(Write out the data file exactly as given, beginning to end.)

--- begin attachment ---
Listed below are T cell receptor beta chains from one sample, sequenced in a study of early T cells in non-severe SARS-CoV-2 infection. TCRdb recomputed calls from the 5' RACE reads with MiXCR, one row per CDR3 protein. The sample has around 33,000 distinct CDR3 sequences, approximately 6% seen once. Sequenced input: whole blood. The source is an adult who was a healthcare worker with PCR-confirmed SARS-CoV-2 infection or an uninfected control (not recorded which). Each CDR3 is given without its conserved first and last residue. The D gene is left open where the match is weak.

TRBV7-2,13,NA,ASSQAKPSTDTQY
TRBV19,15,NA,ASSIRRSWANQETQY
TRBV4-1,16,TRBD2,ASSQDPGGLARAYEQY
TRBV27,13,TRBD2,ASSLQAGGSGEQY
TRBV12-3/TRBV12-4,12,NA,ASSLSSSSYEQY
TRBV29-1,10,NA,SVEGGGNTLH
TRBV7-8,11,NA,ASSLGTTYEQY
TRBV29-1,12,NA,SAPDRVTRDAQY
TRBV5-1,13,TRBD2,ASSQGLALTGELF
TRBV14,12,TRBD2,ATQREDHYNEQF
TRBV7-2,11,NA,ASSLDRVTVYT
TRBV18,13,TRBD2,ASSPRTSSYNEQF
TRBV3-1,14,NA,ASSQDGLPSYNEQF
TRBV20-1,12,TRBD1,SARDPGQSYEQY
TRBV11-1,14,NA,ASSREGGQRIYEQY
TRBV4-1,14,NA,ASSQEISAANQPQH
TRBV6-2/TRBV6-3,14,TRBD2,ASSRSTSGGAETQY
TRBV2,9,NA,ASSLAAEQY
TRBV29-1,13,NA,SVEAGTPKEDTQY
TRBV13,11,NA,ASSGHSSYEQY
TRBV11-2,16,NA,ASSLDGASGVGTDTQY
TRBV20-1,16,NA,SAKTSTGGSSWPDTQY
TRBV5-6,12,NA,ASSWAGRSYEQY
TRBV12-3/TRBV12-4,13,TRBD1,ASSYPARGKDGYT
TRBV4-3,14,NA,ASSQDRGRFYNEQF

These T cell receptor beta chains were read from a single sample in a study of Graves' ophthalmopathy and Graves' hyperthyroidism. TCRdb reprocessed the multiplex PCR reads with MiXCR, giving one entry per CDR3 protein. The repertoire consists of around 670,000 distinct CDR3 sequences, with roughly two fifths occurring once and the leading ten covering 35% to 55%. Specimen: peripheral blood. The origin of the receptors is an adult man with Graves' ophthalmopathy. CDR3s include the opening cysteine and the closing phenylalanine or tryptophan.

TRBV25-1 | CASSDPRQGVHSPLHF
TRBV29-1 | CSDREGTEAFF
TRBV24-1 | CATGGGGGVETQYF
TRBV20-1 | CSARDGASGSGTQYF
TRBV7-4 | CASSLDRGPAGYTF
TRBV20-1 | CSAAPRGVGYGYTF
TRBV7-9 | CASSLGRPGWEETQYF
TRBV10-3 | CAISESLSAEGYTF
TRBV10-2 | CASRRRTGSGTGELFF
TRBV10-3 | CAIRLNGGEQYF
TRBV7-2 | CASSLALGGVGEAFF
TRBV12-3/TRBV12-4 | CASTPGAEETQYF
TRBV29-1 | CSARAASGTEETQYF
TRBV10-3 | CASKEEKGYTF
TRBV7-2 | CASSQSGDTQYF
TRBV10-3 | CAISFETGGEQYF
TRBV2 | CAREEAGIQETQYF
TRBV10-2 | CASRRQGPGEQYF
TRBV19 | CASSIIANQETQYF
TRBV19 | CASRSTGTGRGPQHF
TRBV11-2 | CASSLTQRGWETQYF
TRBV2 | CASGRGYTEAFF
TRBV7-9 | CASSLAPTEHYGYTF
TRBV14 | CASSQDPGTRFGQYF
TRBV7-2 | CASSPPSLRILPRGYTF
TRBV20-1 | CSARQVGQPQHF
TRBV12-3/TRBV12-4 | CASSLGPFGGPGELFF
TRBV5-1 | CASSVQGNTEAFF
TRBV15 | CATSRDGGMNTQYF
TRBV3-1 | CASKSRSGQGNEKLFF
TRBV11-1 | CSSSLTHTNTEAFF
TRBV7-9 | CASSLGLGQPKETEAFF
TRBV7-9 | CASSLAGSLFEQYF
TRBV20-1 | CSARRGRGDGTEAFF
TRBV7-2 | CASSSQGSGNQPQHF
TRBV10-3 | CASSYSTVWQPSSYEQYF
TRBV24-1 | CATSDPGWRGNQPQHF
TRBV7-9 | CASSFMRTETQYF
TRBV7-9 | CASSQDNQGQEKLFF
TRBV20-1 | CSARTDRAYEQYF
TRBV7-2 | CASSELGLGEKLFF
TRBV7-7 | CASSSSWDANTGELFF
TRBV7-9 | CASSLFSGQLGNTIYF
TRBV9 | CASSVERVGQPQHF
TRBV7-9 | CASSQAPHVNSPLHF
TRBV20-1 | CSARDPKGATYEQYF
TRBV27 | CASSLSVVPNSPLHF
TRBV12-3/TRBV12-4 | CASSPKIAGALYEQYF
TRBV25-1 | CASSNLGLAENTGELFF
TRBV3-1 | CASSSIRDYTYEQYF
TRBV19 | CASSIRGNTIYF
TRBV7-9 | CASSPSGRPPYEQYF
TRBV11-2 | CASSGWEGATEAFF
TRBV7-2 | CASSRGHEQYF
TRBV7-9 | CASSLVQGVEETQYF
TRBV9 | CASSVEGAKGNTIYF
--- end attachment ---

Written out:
Listed below are T cell receptor beta chains from one sample, sequenced in a study of early T cells in non-severe SARS-CoV-2 infection. TCRdb recomputed calls from the 5' RACE reads with MiXCR, one row per CDR3 protein. The sample has around 33,000 distinct CDR3 sequences, approximately 6% seen once. Sequenced input: whole blood. The source is an adult who was a healthcare worker with PCR-confirmed SARS-CoV-2 infection or an uninfected control (not recorded which). Each CDR3 is given without its conserved first and last residue. The D gene is left open where the match is weak.

TRBV7-2,13,NA,ASSQAKPSTDTQY
TRBV19,15,NA,ASSIRRSWANQETQY
TRBV4-1,16,TRBD2,ASSQDPGGLARAYEQY
TRBV27,13,TRBD2,ASSLQAGGSGEQY
TRBV12-3/TRBV12-4,12,NA,ASSLSSSSYEQY
TRBV29-1,10,NA,SVEGGGNTLH
TRBV7-8,11,NA,ASSLGTTYEQY
TRBV29-1,12,NA,SAPDRVTRDAQY
TRBV5-1,13,TRBD2,ASSQGLALTGELF
TRBV14,12,TRBD2,ATQREDHYNEQF
TRBV7-2,11,NA,ASSLDRVTVYT
TRBV18,13,TRBD2,ASSPRTSSYNEQF
TRBV3-1,14,NA,ASSQDGLPSYNEQF
TRBV20-1,12,TRBD1,SARDPGQSYEQY
TRBV11-1,14,NA,ASSREGGQRIYEQY
TRBV4-1,14,NA,ASSQEISAANQPQH
TRBV6-2/TRBV6-3,14,TRBD2,ASSRSTSGGAETQY
TRBV2,9,NA,ASSLAAEQY
TRBV29-1,13,NA,SVEAGTPKEDTQY
TRBV13,11,NA,ASSGHSSYEQY
TRBV11-2,16,NA,ASSLDGASGVGTDTQY
TRBV20-1,16,NA,SAKTSTGGSSWPDTQY
TRBV5-6,12,NA,ASSWAGRSYEQY
TRBV12-3/TRBV12-4,13,TRBD1,ASSYPARGKDGYT
TRBV4-3,14,NA,ASSQDRGRFYNEQF

These T cell receptor beta chains were read from a single sample in a study of Graves' ophthalmopathy and Graves' hyperthyroidism. TCRdb reprocessed the multiplex PCR reads with MiXCR, giving one entry per CDR3 protein. The repertoire consists of around 670,000 distinct CDR3 sequences, with roughly two fifths occurring once and the leading ten covering 35% to 55%. Specimen: peripheral blood. The origin of the receptors is an adult man with Graves' ophthalmopathy. CDR3s include the opening cysteine and the closing phenylalanine or tryptophan.

TRBV25-1 | CASSDPRQGVHSPLHF
TRBV29-1 | CSDREGTEAFF
TRBV24-1 | CATGGGGGVETQYF
TRBV20-1 | CSARDGASGSGTQYF
TRBV7-4 | CASSLDRGPAGYTF
TRBV20-1 | CSAAPRGVGYGYTF
TRBV7-9 | CASSLGRPGWEETQYF
TRBV10-3 | CAISESLSAEGYTF
TRBV10-2 | CASRRRTGSGTGELFF
TRBV10-3 | CAIRLNGGEQYF
TRBV7-2 | CASSLALGGVGEAFF
TRBV12-3/TRBV12-4 | CASTPGAEETQYF
TRBV29-1 | CSARAASGTEETQYF
TRBV10-3 | CASKEEKGYTF
TRBV7-2 | CASSQSGDTQYF
TRBV10-3 | CAISFETGGEQYF
TRBV2 | CAREEAGIQETQYF
TRBV10-2 | CASRRQGPGEQYF
TRBV19 | CASSIIANQETQYF
TRBV19 | CASRSTGTGRGPQHF
TRBV11-2 | CASSLTQRGWETQYF
TRBV2 | CASGRGYTEAFF
TRBV7-9 | CASSLAPTEHYGYTF
TRBV14 | CASSQDPGTRFGQYF
TRBV7-2 | CASSPPSLRILPRGYTF
TRBV20-1 | CSARQVGQPQHF
TRBV12-3/TRBV12-4 | CASSLGPFGGPGELFF
TRBV5-1 | CASSVQGNTEAFF
TRBV15 | CATSRDGGMNTQYF
TRBV3-1 | CASKSRSGQGNEKLFF
TRBV11-1 | CSSSLTHTNTEAFF
TRBV7-9 | CASSLGLGQPKETEAFF
TRBV7-9 | CASSLAGSLFEQYF
TRBV20-1 | CSARRGRGDGTEAFF
TRBV7-2 | CASSSQGSGNQPQHF
TRBV10-3 | CASSYSTVWQPSSYEQYF
TRBV24-1 | CATSDPGWRGNQPQHF
TRBV7-9 | CASSFMRTETQYF
TRBV7-9 | CASSQDNQGQEKLFF
TRBV20-1 | CSARTDRAYEQYF
TRBV7-2 | CASSELGLGEKLFF
TRBV7-7 | CASSSSWDANTGELFF
TRBV7-9 | CASSLFSGQLGNTIYF
TRBV9 | CASSVERVGQPQHF
TRBV7-9 | CASSQAPHVNSPLHF
TRBV20-1 | CSARDPKGATYEQYF
TRBV27 | CASSLSVVPNSPLHF
TRBV12-3/TRBV12-4 | CASSPKIAGALYEQYF
TRBV25-1 | CASSNLGLAENTGELFF
TRBV3-1 | CASSSIRDYTYEQYF
TRBV19 | CASSIRGNTIYF
TRBV7-9 | CASSPSGRPPYEQYF
TRBV11-2 | CASSGWEGATEAFF
TRBV7-2 | CASSRGHEQYF
TRBV7-9 | CASSLVQGVEETQYF
TRBV9 | CASSVEGAKGNTIYF